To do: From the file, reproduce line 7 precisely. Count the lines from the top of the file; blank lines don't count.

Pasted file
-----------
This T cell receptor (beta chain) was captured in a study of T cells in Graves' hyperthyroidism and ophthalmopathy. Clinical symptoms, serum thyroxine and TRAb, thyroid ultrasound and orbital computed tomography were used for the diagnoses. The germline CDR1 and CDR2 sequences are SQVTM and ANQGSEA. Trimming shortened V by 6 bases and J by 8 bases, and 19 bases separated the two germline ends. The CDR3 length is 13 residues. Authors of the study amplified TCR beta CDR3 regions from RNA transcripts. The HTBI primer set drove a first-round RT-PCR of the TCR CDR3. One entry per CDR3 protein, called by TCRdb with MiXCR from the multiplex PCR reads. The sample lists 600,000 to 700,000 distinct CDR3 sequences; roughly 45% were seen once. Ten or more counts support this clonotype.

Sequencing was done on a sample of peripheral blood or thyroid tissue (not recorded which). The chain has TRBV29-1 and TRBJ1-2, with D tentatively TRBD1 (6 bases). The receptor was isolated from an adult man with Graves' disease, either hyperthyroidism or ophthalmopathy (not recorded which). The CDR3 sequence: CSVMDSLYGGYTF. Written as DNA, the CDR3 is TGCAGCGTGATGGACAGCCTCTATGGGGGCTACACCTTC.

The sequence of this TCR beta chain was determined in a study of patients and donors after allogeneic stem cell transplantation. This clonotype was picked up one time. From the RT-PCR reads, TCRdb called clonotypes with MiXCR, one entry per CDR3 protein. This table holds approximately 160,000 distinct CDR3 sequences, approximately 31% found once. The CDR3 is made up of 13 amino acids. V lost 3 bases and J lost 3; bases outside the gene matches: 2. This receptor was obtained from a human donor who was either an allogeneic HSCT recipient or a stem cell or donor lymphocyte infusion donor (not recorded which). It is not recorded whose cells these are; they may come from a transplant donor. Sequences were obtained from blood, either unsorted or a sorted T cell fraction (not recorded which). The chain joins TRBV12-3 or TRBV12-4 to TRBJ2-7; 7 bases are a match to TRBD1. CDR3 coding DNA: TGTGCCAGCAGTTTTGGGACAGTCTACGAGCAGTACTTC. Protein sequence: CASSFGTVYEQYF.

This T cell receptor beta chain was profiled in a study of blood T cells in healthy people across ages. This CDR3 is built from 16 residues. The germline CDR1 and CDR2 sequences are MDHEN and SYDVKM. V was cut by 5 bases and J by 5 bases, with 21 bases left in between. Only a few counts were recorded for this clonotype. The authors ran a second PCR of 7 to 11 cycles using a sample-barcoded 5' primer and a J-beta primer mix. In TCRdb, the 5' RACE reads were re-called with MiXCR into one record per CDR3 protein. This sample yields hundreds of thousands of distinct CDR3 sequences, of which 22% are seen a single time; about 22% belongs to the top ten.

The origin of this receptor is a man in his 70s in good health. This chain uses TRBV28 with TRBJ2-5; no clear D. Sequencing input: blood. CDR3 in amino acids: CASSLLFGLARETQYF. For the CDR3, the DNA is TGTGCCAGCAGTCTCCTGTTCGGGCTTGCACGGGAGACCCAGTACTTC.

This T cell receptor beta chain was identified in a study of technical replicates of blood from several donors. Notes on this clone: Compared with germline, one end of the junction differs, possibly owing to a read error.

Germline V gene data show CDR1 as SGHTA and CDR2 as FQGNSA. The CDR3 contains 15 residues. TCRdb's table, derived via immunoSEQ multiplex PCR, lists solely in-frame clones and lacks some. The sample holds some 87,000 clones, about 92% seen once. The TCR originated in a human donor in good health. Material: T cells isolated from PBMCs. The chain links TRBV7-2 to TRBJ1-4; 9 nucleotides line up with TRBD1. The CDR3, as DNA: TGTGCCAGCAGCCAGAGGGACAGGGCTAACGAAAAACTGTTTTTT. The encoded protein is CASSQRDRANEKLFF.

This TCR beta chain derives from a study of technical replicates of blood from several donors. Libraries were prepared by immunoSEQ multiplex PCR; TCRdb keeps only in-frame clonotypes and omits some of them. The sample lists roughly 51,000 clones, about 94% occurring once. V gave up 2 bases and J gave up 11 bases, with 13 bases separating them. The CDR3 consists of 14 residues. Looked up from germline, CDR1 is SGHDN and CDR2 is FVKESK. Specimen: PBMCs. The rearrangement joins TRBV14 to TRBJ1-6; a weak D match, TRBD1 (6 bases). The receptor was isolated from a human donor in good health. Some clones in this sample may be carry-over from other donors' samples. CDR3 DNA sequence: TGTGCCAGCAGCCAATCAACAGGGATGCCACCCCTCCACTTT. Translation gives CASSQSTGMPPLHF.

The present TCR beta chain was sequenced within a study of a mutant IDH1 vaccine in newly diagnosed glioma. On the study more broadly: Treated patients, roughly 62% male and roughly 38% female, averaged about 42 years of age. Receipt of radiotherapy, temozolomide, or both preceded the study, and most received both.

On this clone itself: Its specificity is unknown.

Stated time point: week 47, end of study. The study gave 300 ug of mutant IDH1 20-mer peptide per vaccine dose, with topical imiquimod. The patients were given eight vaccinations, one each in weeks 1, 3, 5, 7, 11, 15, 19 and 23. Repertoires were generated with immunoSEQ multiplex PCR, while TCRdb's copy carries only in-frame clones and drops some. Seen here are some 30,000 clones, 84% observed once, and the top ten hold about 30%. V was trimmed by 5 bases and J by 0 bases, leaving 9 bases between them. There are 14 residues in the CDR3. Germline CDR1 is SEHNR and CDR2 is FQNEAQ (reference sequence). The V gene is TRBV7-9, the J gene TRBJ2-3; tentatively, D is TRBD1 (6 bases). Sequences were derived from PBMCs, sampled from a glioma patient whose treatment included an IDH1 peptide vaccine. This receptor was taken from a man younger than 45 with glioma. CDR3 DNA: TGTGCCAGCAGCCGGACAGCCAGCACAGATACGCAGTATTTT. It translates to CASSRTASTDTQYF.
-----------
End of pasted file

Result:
Germline V gene data show CDR1 as SGHTA and CDR2 as FQGNSA. The CDR3 contains 15 residues. TCRdb's table, derived via immunoSEQ multiplex PCR, lists solely in-frame clones and lacks some. The sample holds some 87,000 clones, about 92% seen once. The TCR originated in a human donor in good health. Material: T cells isolated from PBMCs. The chain links TRBV7-2 to TRBJ1-4; 9 nucleotides line up with TRBD1. The CDR3, as DNA: TGTGCCAGCAGCCAGAGGGACAGGGCTAACGAAAAACTGTTTTTT. The encoded protein is CASSQRDRANEKLFF.